We don't go to the Mall anymore ... it has lost its appeal! The beggars and druggies are annoying and most of the stores close way to early.

Have common tables were the individual who is using the table can decide were they want to eat. They have a button to push to the restaurant of choice, Menus are brought out and so on. There are huge places like this in Hong Kong. everyone is happy happy happy. What you think?

@Rick: "We don't go to the Mall anymore ... it has lost its appeal! The beggars and druggies are annoying and most of the stores close way to early."

Hooray! I can start going to the mall again now that that creep, Rick doesn't go there anymore.

Cafes should be obligated to let people sit at the tables if they are closed. Nothing more ridiculous that not having a place to sit when the palces are closed and the tables and chairs are chained up. We all pay taxes and should be able to enjoy the mall.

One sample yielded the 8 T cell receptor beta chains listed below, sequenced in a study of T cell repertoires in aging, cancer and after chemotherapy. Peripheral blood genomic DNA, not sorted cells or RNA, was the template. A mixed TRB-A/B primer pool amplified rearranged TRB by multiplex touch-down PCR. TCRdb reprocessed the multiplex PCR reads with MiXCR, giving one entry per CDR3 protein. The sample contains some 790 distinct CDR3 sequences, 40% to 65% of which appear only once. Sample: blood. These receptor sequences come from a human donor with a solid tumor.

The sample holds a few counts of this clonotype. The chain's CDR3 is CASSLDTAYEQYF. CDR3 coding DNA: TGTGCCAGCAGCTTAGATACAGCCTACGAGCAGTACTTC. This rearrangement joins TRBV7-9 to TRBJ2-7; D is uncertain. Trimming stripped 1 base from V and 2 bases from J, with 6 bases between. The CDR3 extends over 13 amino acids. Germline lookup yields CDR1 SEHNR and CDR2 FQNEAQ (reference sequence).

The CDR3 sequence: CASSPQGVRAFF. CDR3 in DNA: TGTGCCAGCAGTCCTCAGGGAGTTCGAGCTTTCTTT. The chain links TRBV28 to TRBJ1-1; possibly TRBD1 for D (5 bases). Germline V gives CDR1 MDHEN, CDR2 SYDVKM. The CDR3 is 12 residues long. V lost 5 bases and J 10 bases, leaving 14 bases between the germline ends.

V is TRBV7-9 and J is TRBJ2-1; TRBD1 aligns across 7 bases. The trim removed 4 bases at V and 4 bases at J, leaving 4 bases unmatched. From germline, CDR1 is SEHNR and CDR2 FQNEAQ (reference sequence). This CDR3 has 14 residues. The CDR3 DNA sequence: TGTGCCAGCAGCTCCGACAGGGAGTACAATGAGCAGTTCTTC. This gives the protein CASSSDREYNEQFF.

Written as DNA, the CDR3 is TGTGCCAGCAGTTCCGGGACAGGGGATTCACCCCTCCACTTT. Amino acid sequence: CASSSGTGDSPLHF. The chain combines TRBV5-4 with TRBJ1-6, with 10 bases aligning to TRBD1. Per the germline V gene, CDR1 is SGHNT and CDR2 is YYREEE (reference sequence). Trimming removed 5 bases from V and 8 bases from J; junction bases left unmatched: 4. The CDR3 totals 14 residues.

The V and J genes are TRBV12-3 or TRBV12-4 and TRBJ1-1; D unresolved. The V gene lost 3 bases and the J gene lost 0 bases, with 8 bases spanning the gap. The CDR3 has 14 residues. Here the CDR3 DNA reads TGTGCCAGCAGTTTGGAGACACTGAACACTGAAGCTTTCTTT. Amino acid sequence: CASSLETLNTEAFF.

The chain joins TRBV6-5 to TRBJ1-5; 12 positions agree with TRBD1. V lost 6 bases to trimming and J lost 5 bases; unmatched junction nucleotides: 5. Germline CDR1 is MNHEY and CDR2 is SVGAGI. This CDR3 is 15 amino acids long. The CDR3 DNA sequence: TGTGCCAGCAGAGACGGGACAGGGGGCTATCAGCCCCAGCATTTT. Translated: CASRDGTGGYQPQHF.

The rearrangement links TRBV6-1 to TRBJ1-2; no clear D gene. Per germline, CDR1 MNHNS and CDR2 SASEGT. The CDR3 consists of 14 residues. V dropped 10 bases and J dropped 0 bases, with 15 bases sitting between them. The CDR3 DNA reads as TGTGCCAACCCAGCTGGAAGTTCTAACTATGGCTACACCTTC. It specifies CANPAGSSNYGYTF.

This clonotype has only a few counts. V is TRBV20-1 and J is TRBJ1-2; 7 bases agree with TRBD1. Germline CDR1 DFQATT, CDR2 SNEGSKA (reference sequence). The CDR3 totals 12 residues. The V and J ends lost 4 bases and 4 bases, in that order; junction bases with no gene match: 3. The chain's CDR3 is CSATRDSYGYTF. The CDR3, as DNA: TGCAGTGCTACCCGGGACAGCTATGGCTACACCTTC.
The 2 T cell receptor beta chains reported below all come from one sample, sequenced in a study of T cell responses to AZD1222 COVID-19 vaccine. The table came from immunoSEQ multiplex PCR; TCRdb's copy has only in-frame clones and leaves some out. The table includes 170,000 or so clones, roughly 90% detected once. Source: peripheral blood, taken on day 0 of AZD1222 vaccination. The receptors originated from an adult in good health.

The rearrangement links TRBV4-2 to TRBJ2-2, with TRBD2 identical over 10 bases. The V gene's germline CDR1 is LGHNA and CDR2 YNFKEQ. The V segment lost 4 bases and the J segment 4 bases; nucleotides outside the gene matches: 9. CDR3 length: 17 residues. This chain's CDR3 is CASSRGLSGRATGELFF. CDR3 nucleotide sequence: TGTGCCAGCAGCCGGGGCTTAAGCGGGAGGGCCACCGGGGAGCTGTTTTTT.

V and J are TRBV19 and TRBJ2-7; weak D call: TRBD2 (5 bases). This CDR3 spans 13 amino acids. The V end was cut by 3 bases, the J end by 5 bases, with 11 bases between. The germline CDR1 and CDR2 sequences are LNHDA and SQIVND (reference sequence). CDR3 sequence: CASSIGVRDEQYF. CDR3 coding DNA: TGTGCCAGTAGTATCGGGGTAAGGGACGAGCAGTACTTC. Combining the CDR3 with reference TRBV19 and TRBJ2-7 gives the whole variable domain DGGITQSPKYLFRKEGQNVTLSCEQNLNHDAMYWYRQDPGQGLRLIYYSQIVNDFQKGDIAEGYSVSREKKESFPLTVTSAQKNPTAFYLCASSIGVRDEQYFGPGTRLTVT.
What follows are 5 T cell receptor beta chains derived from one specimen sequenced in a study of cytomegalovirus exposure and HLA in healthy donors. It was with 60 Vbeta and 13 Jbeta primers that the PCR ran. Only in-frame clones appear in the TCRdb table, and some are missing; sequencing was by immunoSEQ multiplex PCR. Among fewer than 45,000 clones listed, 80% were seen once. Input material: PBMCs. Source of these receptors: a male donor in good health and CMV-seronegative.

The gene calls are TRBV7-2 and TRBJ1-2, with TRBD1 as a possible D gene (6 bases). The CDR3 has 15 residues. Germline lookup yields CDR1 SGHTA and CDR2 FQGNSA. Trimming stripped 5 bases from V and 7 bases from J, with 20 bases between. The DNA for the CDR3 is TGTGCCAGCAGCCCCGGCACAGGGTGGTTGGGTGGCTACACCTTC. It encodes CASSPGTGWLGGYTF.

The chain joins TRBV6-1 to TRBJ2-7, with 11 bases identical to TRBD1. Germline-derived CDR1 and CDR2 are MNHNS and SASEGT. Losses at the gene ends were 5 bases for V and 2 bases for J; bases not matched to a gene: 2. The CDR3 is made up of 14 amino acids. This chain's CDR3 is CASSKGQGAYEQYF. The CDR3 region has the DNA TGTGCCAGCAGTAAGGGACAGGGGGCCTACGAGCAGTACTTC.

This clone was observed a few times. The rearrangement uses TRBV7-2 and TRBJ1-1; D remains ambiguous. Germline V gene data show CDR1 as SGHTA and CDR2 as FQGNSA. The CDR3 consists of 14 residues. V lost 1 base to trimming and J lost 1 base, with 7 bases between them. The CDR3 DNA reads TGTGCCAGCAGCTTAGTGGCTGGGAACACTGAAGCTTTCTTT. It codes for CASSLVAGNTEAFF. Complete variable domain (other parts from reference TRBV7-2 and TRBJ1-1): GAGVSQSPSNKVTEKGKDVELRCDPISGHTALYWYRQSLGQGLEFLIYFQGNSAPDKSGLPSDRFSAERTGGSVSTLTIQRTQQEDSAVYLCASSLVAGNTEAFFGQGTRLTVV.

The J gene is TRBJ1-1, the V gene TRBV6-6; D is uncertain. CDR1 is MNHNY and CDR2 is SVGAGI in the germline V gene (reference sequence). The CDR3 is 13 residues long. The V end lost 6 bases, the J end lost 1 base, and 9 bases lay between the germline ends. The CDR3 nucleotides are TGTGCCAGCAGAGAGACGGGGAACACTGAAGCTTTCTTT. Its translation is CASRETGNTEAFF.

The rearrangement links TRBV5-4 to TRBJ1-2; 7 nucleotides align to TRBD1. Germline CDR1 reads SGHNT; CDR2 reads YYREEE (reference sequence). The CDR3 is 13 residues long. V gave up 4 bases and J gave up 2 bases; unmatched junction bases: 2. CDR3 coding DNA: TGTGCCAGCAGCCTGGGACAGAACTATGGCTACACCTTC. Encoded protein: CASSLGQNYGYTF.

I believe the restaurants that have cafe space on the mall should be required to serve great food and great service.

Currently all of the restaurants that have cafe space on the mall serve a mediocre product!

Charlottesville dinners need to demand more from their restaurants. We live in a "foodie" town, but how can that be when menus have stayed the same for 10 years.

We the eater need to require a better product and if these restaurants can not deliver they need to give up and make space for those restaurants that are willing to put the guest first.

@roberto. Yeah that would work about as well as the public bikes. Chairs and tables would be wandering away...